Caleb Calhoun is an author and journalist based out of Asheville, NC. He likes sex, drugs, and rock-and-roll and lives with his dog, Dr. Gonzo, and about 17 roommates.
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Emma's Lounge, Meg Heathman. Credit: Tim Hobert
Emma's Lounge. Credit: Tim Hobert
Emma's Lounge, Brendan Bower. Credit: Tim Hobert
(Photos by Tim Hobert)
I know, I know, I know. Big Something, Big Something, Big Something. I get it. Those boys can rock and Friday and Saturday nights were no exception, but the truth is, that is not who I am here for.
I’m at The Salvage Station and as excited as I am about Big Something and the 80s themed show, the real reason I am here is Emma’s Lounge. Honestly, I almost didn’t even make it; the entire week had been full of difficult emotional politics and I was worried that this show would end up being more of the same.
But not for long. It takes about 20 seconds of their sound check for me to remember the vibe that drew me to them in the first place. It’s not just songs: Emma’s Lounge literally possesses their audience with relentless love, their vibe nearly impossible to fight. The awkwardness I was worried about earlier now seems completely absurd, my anxiety drops like curtain.
By the time soundcheck is done the place is already filling up. Last night’s Big Something show, with local bad-asses The Freeway Revival and Dr. Bacon, had apparently been one hell of a rager, and with Emma’s Lounge opening tonight no one wants to miss a minute.
At almost 9 p.m. sharp, they take the stage to what is clearly a solid Emma’s Lounge fan-base. I’m on the rail directly in front of guitarist Brendan Bower and pretty much everyone to about five rows deep is singing along and knows all the words to every song. They plow through a burly and deliberate "Run Amok" before taking the long way around into an outstanding version of "Shaking and Swaying."Brendan Bower of Emma's Lounge
They move from there into a feisty cover of "The Middle," Bower’s angsty voice the perfect vehicle for the song. As I look around at the crowd, everyone getting down, everyone lost in the moment, I realize that I recognize a lot of these people from the Pigeons Playing Ping Pong show a little over a month ago.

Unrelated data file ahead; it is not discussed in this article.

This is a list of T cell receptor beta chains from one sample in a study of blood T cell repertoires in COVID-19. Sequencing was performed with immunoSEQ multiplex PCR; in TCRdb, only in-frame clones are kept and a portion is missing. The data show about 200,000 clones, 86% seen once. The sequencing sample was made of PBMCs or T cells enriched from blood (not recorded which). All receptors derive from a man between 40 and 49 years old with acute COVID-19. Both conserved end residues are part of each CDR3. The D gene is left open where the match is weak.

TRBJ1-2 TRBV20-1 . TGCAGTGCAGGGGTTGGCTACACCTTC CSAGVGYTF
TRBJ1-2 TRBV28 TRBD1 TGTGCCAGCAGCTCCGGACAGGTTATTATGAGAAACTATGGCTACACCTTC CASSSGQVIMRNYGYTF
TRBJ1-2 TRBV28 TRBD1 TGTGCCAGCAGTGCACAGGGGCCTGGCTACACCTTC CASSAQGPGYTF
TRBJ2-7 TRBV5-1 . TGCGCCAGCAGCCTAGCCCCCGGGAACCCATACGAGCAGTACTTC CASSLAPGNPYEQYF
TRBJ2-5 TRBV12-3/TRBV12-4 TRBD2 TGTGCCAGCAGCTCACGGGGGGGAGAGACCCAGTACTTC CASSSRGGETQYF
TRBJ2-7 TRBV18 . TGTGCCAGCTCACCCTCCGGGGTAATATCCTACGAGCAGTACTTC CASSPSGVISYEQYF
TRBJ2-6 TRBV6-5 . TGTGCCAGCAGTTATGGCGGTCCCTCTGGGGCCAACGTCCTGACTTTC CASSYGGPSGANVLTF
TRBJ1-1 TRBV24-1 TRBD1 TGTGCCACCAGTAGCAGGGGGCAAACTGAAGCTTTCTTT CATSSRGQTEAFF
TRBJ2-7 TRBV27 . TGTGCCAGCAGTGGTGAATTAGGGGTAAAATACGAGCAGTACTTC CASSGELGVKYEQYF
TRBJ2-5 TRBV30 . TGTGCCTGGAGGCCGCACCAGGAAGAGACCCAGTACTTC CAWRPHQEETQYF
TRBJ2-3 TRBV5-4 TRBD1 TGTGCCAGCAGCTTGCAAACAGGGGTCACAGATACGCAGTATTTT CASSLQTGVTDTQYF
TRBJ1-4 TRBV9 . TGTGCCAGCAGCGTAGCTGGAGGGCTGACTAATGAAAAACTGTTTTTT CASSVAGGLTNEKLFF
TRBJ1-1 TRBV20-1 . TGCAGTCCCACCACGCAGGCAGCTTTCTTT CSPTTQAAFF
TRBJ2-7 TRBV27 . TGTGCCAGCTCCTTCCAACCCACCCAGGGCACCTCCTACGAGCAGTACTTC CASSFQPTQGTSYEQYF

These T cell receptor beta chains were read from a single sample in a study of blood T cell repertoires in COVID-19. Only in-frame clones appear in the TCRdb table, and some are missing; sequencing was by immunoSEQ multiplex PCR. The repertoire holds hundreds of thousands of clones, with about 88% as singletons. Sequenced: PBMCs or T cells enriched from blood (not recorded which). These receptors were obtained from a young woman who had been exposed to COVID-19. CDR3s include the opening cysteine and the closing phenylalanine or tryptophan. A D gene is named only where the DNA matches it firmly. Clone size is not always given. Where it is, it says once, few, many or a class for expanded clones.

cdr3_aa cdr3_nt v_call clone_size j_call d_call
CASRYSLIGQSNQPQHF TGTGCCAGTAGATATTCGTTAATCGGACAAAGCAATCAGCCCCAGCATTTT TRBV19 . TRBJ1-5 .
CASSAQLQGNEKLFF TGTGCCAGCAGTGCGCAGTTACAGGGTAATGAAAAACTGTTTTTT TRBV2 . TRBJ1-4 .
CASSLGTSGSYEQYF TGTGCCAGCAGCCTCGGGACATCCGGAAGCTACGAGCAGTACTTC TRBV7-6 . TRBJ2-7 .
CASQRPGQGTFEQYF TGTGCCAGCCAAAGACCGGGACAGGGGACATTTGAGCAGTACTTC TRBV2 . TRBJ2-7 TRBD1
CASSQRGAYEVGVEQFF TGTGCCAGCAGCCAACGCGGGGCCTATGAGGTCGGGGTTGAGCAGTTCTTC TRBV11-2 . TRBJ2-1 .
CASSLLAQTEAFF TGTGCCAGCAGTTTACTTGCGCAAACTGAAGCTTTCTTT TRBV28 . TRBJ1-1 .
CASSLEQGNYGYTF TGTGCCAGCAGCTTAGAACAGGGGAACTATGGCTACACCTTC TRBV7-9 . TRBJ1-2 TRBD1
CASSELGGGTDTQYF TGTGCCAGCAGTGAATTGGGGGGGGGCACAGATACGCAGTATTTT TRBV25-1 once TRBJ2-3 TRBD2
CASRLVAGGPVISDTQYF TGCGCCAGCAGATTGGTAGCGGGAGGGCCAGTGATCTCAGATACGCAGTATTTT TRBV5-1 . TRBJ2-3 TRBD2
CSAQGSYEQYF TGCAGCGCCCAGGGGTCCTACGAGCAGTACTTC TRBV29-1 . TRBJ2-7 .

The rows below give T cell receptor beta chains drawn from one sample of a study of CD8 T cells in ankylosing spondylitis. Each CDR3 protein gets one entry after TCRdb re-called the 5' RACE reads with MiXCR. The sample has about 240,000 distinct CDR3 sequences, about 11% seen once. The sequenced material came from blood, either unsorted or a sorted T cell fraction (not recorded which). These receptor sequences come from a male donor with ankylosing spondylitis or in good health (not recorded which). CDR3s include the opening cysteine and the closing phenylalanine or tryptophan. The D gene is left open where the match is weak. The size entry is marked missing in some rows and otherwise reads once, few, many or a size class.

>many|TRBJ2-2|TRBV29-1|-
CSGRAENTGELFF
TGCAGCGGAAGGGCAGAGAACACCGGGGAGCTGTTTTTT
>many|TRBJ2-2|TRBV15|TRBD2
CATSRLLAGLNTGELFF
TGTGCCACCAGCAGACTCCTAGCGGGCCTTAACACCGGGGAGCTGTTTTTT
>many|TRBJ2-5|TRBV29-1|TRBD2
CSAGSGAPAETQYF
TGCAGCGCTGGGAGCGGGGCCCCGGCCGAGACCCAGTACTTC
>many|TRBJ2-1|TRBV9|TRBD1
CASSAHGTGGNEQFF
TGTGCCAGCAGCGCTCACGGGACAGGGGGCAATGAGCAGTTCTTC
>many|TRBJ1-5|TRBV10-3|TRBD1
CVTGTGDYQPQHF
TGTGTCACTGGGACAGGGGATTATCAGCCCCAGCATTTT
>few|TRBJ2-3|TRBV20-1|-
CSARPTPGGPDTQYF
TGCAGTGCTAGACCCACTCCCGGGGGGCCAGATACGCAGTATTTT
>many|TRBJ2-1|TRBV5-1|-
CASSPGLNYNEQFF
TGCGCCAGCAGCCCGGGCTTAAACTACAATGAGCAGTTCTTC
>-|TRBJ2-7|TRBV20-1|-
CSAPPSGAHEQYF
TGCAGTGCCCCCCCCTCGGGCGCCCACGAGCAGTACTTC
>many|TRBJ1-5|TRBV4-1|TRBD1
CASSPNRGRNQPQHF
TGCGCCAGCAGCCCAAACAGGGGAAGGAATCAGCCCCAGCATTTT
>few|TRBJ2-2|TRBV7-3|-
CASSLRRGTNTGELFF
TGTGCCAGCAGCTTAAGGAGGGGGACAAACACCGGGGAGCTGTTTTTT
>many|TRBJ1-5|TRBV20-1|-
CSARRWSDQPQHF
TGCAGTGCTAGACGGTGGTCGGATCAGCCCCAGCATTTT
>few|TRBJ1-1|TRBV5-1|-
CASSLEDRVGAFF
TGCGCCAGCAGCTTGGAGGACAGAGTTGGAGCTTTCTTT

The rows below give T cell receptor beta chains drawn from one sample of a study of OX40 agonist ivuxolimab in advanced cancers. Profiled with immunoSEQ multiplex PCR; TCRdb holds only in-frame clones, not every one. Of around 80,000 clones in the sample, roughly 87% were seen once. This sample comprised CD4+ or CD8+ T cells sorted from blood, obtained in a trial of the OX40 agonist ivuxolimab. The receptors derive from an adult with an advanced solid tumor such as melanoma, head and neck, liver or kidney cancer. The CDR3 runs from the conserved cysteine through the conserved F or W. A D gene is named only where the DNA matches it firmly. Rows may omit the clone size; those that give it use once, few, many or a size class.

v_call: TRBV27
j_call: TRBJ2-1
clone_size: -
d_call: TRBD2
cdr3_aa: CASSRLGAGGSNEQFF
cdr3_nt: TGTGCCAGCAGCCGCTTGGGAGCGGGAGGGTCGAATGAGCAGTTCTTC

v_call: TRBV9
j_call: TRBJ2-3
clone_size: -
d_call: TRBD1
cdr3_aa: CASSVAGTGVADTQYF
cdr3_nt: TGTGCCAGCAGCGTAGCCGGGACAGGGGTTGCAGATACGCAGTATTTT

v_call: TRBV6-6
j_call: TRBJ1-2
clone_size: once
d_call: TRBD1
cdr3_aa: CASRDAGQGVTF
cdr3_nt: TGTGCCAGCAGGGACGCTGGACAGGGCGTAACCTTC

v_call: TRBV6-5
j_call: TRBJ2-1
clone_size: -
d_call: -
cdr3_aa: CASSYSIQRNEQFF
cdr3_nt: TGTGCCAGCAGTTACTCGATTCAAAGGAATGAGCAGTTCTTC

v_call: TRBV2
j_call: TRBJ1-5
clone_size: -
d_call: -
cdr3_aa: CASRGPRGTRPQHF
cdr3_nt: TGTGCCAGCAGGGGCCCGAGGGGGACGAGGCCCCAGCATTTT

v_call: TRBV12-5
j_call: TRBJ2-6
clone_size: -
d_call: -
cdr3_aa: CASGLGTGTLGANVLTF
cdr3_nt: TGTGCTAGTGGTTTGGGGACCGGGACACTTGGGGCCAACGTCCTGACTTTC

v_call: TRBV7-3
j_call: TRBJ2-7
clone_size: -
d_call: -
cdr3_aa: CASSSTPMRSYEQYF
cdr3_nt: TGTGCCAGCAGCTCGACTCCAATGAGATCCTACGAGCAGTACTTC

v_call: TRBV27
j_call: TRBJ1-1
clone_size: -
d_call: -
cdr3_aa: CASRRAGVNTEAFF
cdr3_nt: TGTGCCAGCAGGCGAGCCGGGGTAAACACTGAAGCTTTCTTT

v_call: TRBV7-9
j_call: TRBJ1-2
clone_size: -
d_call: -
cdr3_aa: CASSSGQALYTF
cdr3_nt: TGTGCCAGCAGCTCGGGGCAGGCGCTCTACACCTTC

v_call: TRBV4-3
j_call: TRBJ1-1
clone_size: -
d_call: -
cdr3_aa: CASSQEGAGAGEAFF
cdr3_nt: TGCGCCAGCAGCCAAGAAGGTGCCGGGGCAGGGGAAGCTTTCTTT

I am reminded of what I said for Grateful Web about that show, about the crowd being one of the most loving, kind, caring crowds I had ever witnessed. As I reminisce about that a very clear picture begins to form in my head. While musically, the genres of bands like PPPP, Big Something, Emma’s Lounge, Dr. Bacon, and, even on the biggest stage, Phish, are all very different, they share a much deeper feeling then the musical notes can communicate. They shower their audiences with love and positivity, sharing fan-bases specifically because, the core of their message, and their live shows for sure, encourage individuality and non-conformity above all else.
I manage to snap out of my revelry for long enough to enjoy a "Long Blue Couch" that is just dripping with darkness, a perfect contrast to the overall mood coming from the stage and adding layers of depth to the performance.
This band brings it every time, able to truly cover the range of emotions but without ever taking you too far into the darkness. Their message of love and respect and philosophical exploration resonates with a group of humans who, sick of watching this world go to hell in a bucket, have decided to enjoy the ride.
They push through a well-constructed set list full of 80s mash-ups and soulful journeys, and as the audience continues to pile in for Big Something they are consistently drawn to the stage until, near the end of the set, there are probably close to 450 people dancing and crowding their way to the front to get a better view.
They wrap up the set with a driving "Greenville" and a solid, stretched out "March," bringing everything to a crescendo with a beautiful, acoustic-driven "I Saw the Light." At this point I have moved to the back to get a better view of the entire scene and I am blown away.
Hands raise to the sky, bodies sway, arms lock around each other, the intensity and drive of Emma’s ability to turn pain and confusion into a road map for the future. Tears stream down my face, turning the keyboard of my typewriter into an impressionist painting but it doesn’t matter. There are no words for what I am feeling right now, no mix of synonyms and antonyms and qualifiers that could ever explain what it meant to be, right there, surrounded by friends, old, new, and even former, but connected by a thread deeper and more universal than humanity itself.
Caleb Calhoun studied writing at The University of Tennessee at Chattanooga. He is the author and publisher of Rosman City Blues and a consistent contributor to GratefulWeb.com and Ashvegas.com. He lives on South Slope with his mermaid Dr. Gonzo.